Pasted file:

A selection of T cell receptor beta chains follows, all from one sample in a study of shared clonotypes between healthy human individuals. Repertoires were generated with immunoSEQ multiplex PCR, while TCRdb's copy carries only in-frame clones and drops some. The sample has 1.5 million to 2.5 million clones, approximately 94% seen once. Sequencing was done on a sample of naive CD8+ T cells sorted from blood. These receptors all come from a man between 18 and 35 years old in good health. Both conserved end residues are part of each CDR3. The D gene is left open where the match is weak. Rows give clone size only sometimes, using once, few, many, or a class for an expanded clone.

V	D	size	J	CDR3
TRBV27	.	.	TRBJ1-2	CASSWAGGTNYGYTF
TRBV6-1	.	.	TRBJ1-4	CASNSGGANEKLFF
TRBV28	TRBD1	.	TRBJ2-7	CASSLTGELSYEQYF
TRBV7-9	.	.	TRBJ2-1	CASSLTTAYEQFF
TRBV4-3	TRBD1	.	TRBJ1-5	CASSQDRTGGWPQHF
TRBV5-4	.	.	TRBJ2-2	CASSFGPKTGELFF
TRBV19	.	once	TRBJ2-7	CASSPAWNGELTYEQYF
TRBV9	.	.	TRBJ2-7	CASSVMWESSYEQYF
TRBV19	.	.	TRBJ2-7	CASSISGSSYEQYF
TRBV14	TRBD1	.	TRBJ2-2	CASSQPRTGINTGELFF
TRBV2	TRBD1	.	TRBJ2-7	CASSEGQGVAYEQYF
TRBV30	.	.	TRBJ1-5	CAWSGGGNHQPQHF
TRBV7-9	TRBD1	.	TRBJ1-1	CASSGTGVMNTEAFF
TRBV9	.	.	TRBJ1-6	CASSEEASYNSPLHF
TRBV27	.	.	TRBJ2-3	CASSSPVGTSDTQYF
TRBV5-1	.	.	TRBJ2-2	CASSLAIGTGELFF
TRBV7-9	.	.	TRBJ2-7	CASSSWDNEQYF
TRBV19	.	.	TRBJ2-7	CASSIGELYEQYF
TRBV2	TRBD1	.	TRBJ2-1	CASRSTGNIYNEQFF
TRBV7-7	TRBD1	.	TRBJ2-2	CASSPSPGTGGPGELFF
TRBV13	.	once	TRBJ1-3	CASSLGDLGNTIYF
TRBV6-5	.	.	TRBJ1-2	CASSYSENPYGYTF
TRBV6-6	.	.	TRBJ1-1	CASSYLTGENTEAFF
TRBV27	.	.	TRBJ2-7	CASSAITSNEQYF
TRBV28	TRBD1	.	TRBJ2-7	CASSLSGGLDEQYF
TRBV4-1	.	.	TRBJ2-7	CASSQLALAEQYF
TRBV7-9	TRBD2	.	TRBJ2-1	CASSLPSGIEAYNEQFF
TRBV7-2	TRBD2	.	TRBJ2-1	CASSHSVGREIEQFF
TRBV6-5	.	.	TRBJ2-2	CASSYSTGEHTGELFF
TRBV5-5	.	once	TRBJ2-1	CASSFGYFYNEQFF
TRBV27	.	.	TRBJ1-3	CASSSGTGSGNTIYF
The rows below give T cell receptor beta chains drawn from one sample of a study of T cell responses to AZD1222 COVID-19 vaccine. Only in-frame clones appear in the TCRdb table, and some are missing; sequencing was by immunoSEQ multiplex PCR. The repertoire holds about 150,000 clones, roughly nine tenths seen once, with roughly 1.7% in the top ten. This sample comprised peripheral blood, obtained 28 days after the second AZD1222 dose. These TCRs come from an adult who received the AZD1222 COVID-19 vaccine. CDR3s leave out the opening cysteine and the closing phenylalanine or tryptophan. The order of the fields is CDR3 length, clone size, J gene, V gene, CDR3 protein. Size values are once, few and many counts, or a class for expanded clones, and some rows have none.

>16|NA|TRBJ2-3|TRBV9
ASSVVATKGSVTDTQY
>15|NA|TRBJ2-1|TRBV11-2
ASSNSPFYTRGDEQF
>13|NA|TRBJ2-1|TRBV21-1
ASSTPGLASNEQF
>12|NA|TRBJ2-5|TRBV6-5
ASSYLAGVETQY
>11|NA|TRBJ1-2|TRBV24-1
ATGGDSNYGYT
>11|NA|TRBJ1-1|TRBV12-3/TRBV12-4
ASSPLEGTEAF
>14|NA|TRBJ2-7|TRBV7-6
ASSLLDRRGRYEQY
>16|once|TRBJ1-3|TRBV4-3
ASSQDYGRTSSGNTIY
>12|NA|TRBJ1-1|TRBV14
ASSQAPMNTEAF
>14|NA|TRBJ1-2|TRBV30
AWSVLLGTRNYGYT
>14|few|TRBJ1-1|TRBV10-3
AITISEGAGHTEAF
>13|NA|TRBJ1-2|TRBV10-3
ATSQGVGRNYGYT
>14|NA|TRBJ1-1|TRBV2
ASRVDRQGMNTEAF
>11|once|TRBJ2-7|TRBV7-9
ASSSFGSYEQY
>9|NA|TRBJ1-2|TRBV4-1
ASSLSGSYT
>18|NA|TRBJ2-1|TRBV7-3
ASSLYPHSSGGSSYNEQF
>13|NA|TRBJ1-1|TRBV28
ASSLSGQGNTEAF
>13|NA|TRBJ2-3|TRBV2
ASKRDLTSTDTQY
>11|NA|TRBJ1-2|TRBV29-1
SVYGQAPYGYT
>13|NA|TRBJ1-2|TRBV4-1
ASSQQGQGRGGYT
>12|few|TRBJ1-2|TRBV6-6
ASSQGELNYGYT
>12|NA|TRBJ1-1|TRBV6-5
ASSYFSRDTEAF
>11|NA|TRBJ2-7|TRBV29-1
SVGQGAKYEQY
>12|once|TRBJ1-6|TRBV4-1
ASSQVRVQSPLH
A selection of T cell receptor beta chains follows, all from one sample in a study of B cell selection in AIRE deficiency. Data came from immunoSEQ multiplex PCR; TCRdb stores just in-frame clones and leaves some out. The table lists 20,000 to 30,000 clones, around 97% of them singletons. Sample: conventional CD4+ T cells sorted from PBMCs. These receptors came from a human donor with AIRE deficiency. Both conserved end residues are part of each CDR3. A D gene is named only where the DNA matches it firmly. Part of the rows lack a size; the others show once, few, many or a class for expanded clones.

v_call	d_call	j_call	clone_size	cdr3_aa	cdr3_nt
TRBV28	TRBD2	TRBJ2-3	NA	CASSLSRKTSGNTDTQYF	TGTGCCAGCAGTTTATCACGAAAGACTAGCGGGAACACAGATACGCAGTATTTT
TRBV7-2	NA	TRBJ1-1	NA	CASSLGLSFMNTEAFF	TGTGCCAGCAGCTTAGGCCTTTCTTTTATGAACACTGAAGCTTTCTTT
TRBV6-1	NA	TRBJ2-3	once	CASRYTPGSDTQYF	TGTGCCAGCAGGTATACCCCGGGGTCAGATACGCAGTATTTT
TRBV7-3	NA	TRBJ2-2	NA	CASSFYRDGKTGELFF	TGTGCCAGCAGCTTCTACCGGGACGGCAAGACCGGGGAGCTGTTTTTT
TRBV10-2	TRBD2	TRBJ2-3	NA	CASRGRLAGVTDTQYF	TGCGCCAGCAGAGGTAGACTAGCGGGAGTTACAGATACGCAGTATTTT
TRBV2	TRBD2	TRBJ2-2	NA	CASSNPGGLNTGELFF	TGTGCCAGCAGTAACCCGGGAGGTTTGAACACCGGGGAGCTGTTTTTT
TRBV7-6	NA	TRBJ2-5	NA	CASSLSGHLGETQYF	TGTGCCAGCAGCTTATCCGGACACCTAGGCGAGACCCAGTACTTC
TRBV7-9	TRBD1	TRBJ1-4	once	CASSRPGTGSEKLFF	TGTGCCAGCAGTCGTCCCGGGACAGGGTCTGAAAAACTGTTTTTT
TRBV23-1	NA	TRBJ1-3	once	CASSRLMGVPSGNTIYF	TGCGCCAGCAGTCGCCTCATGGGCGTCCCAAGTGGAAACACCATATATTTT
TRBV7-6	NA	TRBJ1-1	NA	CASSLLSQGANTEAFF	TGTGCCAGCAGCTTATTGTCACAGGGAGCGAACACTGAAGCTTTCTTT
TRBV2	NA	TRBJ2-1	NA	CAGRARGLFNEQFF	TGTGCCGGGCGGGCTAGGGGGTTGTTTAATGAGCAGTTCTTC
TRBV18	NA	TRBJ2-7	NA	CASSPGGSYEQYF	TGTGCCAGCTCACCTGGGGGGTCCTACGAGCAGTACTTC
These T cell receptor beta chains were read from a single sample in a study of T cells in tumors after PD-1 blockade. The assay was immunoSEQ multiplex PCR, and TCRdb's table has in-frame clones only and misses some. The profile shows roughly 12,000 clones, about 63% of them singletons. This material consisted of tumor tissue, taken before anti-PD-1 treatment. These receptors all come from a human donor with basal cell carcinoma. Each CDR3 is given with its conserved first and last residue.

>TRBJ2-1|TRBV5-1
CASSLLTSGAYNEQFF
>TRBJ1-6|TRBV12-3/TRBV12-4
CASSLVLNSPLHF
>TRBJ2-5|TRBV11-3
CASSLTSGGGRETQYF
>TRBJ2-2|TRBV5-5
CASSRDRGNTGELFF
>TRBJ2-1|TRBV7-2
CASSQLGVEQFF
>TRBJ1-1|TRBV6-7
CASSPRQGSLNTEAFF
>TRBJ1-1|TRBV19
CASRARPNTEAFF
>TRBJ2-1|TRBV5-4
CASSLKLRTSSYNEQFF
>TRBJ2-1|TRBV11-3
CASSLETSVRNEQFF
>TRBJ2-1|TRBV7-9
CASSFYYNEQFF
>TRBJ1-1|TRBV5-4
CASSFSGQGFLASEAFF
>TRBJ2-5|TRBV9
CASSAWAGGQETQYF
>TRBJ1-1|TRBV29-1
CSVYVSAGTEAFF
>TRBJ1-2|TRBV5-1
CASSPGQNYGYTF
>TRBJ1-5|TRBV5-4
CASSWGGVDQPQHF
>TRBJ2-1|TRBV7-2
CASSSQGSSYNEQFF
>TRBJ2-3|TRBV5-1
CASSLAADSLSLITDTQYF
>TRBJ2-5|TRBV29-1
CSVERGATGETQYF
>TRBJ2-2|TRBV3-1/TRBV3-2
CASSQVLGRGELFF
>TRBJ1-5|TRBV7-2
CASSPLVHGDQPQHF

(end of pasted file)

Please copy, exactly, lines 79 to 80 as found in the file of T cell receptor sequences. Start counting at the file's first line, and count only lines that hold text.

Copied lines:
>11|NA|TRBJ2-7|TRBV29-1
SVGQGAKYEQY